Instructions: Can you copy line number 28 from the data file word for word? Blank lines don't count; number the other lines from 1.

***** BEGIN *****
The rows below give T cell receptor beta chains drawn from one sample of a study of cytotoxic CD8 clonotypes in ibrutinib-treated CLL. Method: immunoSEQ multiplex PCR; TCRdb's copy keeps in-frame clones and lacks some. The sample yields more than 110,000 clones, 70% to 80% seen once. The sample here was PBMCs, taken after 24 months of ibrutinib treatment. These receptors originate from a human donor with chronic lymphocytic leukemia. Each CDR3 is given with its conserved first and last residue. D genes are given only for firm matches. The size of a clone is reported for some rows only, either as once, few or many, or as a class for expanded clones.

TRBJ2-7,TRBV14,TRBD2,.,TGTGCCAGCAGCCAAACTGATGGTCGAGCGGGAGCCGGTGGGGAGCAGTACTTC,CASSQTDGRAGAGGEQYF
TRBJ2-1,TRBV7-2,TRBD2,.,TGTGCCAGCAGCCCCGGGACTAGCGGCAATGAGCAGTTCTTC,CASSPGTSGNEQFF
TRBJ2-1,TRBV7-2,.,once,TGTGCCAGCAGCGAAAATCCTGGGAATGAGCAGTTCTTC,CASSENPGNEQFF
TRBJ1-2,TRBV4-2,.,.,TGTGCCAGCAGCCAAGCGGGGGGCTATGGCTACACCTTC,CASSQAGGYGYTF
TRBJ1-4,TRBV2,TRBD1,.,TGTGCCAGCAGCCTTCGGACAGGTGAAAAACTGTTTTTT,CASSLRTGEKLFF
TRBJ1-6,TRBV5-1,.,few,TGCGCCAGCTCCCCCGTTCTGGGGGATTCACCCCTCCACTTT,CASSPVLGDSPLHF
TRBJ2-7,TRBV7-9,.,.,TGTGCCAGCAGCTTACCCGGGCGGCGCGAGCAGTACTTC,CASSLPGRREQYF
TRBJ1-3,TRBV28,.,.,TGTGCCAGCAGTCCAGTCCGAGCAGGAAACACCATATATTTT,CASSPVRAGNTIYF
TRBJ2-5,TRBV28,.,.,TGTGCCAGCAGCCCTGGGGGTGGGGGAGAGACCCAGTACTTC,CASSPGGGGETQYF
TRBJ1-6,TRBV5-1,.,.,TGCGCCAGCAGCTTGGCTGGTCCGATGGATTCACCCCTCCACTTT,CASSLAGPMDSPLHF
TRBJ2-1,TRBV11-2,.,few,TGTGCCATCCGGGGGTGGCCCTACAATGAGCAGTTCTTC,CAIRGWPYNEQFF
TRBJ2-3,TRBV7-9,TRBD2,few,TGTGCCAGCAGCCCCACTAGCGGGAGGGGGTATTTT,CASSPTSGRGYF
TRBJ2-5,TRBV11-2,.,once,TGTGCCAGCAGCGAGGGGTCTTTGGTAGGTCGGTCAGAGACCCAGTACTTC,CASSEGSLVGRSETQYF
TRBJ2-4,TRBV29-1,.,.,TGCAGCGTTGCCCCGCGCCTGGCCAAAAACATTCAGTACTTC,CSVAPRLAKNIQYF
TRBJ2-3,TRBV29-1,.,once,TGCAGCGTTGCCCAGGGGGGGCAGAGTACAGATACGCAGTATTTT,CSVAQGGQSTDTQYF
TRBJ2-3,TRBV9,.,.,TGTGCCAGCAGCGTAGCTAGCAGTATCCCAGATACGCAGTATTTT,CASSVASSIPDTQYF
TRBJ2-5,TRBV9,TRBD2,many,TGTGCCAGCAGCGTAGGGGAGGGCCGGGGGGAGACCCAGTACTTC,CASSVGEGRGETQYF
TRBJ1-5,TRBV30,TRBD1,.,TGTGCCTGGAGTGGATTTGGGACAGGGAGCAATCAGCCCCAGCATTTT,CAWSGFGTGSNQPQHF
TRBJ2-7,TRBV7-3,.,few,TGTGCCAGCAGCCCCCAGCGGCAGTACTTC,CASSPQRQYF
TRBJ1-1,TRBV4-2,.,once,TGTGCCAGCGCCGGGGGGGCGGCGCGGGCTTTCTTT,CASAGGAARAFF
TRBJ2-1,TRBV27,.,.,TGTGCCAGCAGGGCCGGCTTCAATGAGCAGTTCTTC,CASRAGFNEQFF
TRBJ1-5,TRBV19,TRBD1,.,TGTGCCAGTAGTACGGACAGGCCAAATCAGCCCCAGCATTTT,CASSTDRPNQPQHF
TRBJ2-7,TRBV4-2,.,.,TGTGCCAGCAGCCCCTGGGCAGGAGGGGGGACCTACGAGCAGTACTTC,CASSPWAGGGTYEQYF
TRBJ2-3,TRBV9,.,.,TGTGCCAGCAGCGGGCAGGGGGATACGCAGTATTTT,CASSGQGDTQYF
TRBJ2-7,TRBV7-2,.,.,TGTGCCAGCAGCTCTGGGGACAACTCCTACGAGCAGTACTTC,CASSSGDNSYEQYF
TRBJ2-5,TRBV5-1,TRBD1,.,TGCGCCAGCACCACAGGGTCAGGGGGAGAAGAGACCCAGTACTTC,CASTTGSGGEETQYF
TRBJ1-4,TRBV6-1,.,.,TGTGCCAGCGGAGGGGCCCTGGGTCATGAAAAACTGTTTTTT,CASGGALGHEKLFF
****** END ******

TRBJ1-4,TRBV6-1,.,.,TGTGCCAGCGGAGGGGCCCTGGGTCATGAAAAACTGTTTTTT,CASGGALGHEKLFF